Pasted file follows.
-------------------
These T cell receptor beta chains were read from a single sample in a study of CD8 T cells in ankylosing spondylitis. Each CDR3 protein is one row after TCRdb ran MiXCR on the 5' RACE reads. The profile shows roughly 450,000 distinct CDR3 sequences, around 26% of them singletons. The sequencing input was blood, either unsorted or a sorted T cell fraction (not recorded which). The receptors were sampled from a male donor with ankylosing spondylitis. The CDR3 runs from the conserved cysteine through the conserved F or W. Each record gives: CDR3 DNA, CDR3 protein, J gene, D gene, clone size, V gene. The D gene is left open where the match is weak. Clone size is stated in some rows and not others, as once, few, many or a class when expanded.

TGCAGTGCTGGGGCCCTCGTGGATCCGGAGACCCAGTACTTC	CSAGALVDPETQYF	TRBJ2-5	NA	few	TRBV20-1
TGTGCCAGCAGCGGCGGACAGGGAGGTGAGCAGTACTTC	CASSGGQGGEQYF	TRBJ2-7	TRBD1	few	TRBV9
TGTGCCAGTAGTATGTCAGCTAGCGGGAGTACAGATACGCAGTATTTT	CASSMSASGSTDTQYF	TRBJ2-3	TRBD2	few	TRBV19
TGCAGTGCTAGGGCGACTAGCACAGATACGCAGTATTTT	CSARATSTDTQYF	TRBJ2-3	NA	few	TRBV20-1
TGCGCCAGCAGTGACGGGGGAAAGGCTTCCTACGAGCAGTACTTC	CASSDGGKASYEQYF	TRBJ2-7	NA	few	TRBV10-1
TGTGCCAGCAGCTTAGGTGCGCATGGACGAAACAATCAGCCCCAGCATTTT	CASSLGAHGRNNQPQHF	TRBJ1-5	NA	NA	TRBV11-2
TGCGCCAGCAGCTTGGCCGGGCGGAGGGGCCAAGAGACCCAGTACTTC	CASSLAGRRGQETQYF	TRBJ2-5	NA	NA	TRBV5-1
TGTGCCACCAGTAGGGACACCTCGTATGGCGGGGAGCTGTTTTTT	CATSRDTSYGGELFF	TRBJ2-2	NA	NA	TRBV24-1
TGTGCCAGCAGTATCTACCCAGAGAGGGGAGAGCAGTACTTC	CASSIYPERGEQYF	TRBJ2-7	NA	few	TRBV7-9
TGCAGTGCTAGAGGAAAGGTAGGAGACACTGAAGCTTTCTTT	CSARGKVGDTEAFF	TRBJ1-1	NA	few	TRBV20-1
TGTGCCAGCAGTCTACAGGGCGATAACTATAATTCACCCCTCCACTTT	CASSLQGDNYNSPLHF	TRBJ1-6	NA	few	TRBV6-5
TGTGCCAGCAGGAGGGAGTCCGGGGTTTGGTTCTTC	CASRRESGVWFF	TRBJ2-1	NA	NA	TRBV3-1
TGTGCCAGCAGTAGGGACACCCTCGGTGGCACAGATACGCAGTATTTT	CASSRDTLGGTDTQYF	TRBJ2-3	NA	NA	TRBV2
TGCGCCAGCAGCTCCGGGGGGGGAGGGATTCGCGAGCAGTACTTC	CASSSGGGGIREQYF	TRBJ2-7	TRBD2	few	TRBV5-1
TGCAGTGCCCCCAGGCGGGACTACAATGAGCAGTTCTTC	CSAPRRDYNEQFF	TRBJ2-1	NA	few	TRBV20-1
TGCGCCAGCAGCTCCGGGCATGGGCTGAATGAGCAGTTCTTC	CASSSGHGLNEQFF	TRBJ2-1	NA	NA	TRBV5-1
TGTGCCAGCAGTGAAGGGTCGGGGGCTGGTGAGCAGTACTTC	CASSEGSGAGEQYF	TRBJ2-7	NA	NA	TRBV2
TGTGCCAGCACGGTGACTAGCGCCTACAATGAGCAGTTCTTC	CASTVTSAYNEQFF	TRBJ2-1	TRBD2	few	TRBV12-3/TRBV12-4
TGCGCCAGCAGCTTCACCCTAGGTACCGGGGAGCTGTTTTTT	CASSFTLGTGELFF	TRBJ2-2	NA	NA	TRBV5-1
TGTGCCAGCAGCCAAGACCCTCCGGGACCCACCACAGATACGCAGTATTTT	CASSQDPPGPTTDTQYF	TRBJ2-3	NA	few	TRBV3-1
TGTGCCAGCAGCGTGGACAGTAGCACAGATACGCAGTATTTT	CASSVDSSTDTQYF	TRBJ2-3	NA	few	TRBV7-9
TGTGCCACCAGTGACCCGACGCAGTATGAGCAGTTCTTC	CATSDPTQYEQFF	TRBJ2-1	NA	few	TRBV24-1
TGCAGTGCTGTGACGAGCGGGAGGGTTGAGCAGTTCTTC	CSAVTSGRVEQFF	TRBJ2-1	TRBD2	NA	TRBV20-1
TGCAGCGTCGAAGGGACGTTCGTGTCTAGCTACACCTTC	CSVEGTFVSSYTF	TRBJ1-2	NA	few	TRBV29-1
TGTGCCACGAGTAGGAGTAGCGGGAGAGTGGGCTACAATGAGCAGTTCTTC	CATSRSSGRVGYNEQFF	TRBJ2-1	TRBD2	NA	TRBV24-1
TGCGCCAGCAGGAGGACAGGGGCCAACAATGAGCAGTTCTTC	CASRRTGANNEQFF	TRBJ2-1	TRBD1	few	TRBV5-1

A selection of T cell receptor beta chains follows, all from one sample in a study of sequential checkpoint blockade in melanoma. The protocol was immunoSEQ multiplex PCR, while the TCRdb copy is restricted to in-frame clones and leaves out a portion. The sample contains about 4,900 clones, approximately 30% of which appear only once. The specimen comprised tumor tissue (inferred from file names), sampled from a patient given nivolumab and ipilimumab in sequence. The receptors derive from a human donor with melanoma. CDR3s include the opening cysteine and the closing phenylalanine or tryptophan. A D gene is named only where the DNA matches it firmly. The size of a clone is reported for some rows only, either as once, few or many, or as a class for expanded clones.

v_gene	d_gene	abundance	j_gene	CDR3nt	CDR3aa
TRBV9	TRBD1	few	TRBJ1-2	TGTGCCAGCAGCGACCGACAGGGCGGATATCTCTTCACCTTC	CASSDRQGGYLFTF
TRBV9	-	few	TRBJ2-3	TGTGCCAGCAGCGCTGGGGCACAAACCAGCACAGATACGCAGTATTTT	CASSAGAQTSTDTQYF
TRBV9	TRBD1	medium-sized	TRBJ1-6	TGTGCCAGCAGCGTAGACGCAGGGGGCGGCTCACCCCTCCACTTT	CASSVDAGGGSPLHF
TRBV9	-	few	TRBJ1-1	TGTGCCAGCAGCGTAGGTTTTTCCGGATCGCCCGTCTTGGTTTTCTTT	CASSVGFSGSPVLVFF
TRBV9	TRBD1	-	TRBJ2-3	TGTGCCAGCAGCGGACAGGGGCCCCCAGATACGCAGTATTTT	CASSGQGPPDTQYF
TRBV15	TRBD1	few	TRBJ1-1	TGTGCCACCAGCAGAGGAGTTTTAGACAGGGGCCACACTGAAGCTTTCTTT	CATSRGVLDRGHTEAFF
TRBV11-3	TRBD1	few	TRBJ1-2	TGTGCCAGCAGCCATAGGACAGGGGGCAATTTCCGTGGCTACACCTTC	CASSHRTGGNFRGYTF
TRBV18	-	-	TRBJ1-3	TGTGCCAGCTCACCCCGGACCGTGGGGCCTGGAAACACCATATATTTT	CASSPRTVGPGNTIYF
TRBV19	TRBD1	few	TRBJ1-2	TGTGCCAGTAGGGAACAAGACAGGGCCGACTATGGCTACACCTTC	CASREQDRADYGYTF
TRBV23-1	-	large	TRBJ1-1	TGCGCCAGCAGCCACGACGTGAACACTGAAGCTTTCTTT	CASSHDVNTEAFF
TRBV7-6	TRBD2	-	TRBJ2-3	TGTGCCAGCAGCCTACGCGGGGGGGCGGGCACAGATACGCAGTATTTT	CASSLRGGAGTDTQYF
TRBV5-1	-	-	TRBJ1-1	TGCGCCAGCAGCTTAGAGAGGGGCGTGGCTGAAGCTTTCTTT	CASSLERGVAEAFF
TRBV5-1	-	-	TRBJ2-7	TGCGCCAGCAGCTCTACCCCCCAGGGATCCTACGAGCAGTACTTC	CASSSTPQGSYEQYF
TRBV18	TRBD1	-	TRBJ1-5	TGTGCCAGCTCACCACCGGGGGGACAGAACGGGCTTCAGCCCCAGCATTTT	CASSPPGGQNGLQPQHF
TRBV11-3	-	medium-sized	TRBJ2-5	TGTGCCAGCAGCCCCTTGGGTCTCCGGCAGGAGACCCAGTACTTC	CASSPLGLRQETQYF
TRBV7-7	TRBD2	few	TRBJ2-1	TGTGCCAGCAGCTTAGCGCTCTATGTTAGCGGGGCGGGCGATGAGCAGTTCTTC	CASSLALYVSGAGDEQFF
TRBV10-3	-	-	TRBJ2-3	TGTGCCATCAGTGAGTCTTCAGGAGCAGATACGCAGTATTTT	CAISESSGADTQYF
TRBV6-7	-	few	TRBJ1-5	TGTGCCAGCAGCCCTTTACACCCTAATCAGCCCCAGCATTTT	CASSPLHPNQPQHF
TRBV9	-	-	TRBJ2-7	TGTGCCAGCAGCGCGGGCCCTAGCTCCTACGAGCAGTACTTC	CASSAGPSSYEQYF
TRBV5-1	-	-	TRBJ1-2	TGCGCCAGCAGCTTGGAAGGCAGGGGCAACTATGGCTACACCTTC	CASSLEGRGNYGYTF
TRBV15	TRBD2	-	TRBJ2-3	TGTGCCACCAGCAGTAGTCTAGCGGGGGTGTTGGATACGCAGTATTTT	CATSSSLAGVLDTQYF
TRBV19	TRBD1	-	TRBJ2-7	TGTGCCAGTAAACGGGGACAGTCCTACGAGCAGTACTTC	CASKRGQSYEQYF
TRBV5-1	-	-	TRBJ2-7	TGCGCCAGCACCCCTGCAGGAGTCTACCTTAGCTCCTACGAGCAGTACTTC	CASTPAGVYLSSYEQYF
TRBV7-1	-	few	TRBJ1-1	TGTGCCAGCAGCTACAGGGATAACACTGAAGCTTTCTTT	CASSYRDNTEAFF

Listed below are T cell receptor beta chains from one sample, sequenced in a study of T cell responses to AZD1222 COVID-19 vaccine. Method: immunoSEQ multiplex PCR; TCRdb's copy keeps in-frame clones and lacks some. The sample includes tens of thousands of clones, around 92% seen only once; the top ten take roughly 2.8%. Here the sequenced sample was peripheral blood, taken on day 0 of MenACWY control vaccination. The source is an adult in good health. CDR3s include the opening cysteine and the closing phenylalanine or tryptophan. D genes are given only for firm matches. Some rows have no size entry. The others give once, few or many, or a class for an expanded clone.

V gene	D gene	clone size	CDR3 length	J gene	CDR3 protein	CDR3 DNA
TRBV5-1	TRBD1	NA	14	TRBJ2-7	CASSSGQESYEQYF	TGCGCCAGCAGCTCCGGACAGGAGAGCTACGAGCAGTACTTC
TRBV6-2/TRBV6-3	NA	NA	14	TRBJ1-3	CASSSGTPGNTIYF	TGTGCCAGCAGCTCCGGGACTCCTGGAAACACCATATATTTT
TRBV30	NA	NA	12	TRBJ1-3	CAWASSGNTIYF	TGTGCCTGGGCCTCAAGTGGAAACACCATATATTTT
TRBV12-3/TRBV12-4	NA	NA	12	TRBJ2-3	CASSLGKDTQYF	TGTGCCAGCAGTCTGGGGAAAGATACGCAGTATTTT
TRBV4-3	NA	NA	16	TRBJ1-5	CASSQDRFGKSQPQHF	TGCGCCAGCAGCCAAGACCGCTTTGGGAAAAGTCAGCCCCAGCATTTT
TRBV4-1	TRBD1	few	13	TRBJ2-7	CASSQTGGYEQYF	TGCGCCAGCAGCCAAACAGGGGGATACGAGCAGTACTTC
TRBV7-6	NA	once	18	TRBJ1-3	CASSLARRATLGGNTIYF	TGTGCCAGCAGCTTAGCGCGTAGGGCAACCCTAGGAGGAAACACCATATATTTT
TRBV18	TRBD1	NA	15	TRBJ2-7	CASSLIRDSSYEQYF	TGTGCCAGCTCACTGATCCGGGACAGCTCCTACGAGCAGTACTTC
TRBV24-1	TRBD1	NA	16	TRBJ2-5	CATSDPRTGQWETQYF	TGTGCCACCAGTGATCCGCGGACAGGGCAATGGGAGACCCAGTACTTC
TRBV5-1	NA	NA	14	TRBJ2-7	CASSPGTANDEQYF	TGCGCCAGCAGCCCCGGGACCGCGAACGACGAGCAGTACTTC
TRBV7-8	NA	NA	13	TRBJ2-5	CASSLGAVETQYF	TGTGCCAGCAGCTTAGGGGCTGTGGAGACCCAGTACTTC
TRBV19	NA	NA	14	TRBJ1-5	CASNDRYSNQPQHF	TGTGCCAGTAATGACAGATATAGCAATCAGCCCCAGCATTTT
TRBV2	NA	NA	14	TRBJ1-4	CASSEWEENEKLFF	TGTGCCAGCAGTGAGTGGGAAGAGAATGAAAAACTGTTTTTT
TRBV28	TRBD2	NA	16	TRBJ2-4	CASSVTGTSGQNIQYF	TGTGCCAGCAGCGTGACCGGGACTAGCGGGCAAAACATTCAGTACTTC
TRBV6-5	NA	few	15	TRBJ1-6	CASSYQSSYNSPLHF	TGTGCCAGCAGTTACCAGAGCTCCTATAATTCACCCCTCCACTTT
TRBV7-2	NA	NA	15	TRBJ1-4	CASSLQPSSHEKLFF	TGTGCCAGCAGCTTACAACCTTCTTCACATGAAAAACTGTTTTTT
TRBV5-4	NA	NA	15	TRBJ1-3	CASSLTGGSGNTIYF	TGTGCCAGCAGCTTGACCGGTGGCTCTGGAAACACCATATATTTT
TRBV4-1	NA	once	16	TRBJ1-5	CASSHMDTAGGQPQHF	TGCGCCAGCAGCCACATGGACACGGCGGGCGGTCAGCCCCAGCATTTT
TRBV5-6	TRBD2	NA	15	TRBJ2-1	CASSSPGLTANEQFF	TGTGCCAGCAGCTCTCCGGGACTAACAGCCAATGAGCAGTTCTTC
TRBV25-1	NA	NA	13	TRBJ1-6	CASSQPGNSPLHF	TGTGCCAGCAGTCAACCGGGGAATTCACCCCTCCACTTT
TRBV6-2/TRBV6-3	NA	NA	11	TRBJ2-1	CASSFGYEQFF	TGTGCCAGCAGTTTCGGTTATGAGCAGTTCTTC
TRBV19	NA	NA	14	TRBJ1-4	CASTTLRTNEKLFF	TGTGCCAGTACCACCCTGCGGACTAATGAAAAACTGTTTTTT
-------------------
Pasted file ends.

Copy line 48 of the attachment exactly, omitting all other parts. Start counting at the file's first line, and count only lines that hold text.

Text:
TRBV9	-	-	TRBJ2-7	TGTGCCAGCAGCGCGGGCCCTAGCTCCTACGAGCAGTACTTC	CASSAGPSSYEQYF